How many tech startups in 2019 could be built with Airtable and Zapier alone? Spoiler: a lot.

Sure, you may need one or two others. Or you may prefer any of the great alternatives. (Hi Quip, IFTTT, Transposit!) Regardless, these kinds of prosumer, automation-friendly tools are truly great now, especially for building service oriented products. You can ship MVPs on them that comfortably serve your first 10k+ users, and likely more, with little to no actual code. That’s stunning.

Early cloud computing was a big shift that dramatically reduced the cost of bootstrapping a tech application. App stores on phones were another. This may be the third. Add in the largest pool of available capital ever, and there’s never been a better time to start a tech company.

(Having said that, founding a startup is still brutal, unforgiving, and all-consuming. That way lie dragons, as always. Entrepreneur beware.)


Raymond T. Lahar

This Memorial Day weekend I’m thinking about my grandfather, Raymond T. Lahar (middle), and rereading his memoirs. He fought in World War II, in the European and North African theaters, Company K, 142nd Infantry, 36th Division, 1942-1945.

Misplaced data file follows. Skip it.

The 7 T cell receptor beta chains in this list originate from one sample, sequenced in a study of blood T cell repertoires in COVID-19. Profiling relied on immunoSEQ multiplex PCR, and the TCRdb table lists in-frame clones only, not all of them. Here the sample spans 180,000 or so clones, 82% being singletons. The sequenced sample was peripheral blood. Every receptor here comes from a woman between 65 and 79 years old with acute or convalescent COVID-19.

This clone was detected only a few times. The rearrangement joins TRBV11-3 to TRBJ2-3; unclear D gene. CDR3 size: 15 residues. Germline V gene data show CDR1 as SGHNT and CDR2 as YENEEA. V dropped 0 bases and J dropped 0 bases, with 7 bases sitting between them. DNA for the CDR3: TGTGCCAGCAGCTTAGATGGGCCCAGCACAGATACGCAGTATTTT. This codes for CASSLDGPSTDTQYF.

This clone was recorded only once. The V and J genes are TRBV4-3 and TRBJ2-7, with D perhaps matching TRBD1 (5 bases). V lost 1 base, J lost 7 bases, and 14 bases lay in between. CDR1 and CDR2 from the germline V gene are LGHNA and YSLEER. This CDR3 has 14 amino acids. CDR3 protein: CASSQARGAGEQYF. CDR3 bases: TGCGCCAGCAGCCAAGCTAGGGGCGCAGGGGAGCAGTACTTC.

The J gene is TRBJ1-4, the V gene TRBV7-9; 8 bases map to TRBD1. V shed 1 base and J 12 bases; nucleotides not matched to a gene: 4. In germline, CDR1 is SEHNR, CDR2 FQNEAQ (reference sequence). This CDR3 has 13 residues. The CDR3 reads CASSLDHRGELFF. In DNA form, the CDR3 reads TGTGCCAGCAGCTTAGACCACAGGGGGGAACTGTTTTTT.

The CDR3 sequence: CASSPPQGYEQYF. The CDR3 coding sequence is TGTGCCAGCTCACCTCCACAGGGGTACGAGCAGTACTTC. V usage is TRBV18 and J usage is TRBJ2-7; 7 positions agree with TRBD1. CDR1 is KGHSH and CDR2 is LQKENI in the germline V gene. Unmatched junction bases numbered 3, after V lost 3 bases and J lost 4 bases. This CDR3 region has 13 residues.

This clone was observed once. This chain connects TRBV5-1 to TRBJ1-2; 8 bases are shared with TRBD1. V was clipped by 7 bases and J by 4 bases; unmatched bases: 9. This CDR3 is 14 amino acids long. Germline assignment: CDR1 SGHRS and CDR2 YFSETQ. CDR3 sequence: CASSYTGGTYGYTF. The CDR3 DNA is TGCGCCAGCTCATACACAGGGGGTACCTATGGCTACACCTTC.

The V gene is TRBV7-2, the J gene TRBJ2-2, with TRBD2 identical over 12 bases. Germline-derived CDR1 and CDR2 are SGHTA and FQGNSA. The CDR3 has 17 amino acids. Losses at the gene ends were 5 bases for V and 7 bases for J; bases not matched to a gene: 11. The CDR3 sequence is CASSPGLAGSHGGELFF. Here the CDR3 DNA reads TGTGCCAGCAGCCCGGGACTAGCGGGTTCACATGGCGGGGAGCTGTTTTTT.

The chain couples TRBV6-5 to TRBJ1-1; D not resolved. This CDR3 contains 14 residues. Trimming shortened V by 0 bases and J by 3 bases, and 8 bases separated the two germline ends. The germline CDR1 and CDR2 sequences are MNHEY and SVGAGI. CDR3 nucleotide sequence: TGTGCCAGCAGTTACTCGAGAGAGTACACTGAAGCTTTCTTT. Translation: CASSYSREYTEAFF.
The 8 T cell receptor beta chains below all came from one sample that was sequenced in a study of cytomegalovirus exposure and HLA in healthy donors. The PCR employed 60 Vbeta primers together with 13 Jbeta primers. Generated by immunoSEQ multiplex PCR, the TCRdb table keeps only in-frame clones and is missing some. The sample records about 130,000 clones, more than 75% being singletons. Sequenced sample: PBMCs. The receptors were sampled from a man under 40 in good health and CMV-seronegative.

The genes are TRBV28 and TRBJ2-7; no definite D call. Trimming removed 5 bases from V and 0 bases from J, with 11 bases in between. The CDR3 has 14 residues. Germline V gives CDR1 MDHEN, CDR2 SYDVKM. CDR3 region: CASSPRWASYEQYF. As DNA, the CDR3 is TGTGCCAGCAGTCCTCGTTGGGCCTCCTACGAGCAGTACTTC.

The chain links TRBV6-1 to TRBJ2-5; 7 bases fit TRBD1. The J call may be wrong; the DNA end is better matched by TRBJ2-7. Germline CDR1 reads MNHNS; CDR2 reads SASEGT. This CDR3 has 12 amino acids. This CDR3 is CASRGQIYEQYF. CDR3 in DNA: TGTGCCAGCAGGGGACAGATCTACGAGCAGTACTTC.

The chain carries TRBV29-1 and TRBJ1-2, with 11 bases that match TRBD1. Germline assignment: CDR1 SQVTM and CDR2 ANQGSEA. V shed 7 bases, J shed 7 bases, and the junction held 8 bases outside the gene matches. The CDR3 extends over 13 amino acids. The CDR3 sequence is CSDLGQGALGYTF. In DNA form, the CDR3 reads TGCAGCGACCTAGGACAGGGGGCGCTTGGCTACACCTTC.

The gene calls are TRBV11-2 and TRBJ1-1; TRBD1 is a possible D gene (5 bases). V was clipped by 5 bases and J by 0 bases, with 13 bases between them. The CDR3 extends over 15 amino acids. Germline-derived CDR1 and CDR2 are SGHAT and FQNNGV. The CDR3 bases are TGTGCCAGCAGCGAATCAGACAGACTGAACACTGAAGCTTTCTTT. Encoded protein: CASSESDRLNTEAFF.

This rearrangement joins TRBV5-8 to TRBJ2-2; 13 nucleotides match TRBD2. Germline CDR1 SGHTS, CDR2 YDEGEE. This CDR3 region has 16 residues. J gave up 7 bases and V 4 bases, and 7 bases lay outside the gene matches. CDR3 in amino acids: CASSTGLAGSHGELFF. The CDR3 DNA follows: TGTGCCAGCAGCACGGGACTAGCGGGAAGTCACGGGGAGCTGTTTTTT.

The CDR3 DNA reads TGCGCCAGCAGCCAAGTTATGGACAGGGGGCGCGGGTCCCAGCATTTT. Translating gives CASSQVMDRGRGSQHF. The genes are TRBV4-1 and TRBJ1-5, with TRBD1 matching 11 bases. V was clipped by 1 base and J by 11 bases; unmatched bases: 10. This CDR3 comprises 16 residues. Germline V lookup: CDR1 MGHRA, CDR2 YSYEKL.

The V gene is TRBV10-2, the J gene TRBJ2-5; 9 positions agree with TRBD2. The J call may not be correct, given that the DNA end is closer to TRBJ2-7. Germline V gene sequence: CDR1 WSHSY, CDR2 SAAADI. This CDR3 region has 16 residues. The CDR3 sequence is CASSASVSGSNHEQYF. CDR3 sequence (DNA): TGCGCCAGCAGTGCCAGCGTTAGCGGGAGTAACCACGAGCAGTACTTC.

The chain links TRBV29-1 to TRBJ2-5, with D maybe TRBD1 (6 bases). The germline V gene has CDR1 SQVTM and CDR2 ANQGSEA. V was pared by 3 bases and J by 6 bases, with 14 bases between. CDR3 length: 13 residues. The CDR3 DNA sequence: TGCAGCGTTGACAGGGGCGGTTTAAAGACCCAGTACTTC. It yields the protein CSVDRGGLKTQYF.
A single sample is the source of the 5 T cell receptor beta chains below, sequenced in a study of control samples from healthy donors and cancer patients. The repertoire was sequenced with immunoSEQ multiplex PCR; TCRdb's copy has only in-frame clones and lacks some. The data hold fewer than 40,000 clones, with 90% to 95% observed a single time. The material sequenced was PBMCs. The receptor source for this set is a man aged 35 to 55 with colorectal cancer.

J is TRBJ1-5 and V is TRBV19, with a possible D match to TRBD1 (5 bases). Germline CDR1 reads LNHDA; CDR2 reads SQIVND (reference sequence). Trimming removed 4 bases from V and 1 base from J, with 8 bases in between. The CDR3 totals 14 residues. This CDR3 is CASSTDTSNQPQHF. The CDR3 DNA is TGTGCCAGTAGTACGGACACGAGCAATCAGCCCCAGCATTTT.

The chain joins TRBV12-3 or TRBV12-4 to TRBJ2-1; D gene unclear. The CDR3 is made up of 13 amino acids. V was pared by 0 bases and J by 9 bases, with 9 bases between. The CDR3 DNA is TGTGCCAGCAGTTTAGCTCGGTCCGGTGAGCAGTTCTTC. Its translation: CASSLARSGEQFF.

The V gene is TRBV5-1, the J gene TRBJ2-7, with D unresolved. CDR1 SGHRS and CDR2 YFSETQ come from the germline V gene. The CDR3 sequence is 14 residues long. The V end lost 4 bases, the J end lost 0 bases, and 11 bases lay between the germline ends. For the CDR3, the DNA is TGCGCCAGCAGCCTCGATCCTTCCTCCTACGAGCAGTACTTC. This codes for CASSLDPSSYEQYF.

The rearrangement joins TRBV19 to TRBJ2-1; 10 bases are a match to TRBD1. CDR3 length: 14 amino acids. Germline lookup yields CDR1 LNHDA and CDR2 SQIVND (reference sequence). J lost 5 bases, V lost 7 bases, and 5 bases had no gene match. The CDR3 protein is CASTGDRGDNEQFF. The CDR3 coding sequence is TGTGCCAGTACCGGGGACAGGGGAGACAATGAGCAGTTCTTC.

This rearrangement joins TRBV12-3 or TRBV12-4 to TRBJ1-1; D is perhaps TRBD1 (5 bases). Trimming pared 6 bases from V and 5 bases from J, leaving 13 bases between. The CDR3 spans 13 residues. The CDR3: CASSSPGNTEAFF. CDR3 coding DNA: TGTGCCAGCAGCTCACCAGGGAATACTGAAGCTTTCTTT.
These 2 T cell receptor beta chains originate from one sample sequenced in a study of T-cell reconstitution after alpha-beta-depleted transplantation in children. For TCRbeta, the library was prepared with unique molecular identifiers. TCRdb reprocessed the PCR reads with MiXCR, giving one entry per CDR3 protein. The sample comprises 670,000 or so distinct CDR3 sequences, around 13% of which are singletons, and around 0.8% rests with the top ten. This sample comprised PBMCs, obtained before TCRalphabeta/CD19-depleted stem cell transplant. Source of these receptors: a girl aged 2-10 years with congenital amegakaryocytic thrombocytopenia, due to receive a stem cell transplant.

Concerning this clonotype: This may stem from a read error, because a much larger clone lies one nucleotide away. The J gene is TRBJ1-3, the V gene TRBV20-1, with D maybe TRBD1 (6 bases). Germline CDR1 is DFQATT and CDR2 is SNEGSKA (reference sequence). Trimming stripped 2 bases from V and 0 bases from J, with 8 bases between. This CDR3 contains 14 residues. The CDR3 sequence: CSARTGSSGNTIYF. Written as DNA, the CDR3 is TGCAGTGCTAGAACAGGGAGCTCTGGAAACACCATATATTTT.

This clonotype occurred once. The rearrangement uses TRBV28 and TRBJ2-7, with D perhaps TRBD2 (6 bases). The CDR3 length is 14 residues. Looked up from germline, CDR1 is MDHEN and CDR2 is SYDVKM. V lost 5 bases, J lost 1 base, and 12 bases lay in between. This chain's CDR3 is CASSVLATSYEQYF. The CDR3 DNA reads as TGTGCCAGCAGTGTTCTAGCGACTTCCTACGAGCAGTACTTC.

In late 1944, his company crossed the Vosges Mountains in eastern France on a mission to establish contact and supply lines with the Second Battallion. After hours of marching, they came to a field, started across, and immediately took direct machine gun fire. Ray was hit in the leg. He could barely walk, but still managed to help drag the rest of his company to cover and safety where medics could tend to them.

That was Ray’s last patrol. As one of his men, Sergeant Roy Christensen, put it: “You’ve got a beauty here. You’re going back to the States for sure. It’s a white foxhole for you.” Surgeons had to remove three inches from his left leg. He walked with a platform shoe and a cane for the rest of his life.

Ray was later awarded three Purple Hearts, the French Croix de Guerre, the Distinguished Service Cross, and 12 other medals. He was honorably discharged on June 15, 1948 with the rank of Major.

Thank you for everything, Grandpa.